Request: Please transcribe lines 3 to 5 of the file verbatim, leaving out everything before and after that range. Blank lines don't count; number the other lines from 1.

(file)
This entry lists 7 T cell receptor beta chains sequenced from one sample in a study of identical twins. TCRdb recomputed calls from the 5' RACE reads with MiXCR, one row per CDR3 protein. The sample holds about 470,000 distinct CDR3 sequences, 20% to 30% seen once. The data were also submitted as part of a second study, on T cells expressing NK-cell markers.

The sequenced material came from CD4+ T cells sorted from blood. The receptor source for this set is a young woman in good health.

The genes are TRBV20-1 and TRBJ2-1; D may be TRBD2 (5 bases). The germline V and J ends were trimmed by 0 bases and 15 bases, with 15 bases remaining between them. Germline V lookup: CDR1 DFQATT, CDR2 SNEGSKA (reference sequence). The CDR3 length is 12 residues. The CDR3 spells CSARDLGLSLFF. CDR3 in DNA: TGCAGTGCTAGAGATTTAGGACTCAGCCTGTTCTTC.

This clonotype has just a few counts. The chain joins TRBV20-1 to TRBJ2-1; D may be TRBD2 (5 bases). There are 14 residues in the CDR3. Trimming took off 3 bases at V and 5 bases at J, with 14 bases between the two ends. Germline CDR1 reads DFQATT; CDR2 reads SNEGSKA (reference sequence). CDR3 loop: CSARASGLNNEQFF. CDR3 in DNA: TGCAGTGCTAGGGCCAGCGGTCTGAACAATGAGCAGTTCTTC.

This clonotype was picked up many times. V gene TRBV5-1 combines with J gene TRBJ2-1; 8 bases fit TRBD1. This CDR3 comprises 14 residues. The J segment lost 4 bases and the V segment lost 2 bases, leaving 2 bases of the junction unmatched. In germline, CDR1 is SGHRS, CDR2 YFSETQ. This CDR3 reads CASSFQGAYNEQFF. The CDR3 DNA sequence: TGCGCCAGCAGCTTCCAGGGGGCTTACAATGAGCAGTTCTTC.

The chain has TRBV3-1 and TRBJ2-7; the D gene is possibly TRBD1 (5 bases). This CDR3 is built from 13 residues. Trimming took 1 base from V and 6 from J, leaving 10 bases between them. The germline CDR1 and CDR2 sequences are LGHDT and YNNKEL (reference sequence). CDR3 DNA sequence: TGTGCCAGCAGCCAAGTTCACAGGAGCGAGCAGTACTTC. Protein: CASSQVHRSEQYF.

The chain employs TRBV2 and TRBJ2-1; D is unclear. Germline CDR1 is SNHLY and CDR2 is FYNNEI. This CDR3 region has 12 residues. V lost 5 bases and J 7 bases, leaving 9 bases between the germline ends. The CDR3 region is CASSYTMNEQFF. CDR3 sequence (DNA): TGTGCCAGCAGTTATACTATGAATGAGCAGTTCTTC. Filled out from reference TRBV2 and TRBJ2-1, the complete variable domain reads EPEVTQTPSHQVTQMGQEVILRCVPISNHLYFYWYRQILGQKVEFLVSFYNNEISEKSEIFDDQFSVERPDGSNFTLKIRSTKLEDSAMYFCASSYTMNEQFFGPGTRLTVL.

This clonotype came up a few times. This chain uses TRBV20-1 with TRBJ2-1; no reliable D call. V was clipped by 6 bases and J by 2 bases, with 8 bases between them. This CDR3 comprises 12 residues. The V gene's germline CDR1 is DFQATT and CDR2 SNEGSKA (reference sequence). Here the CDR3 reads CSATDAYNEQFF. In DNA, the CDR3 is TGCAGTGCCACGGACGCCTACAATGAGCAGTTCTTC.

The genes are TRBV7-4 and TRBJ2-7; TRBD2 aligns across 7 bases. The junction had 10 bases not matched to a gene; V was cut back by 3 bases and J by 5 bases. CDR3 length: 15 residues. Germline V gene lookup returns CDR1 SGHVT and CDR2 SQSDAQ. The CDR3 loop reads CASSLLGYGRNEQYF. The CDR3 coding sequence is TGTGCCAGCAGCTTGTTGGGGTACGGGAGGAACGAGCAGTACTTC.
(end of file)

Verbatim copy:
The genes are TRBV20-1 and TRBJ2-1; D may be TRBD2 (5 bases). The germline V and J ends were trimmed by 0 bases and 15 bases, with 15 bases remaining between them. Germline V lookup: CDR1 DFQATT, CDR2 SNEGSKA (reference sequence). The CDR3 length is 12 residues. The CDR3 spells CSARDLGLSLFF. CDR3 in DNA: TGCAGTGCTAGAGATTTAGGACTCAGCCTGTTCTTC.

This clonotype has just a few counts. The chain joins TRBV20-1 to TRBJ2-1; D may be TRBD2 (5 bases). There are 14 residues in the CDR3. Trimming took off 3 bases at V and 5 bases at J, with 14 bases between the two ends. Germline CDR1 reads DFQATT; CDR2 reads SNEGSKA (reference sequence). CDR3 loop: CSARASGLNNEQFF. CDR3 in DNA: TGCAGTGCTAGGGCCAGCGGTCTGAACAATGAGCAGTTCTTC.

This clonotype was picked up many times. V gene TRBV5-1 combines with J gene TRBJ2-1; 8 bases fit TRBD1. This CDR3 comprises 14 residues. The J segment lost 4 bases and the V segment lost 2 bases, leaving 2 bases of the junction unmatched. In germline, CDR1 is SGHRS, CDR2 YFSETQ. This CDR3 reads CASSFQGAYNEQFF. The CDR3 DNA sequence: TGCGCCAGCAGCTTCCAGGGGGCTTACAATGAGCAGTTCTTC.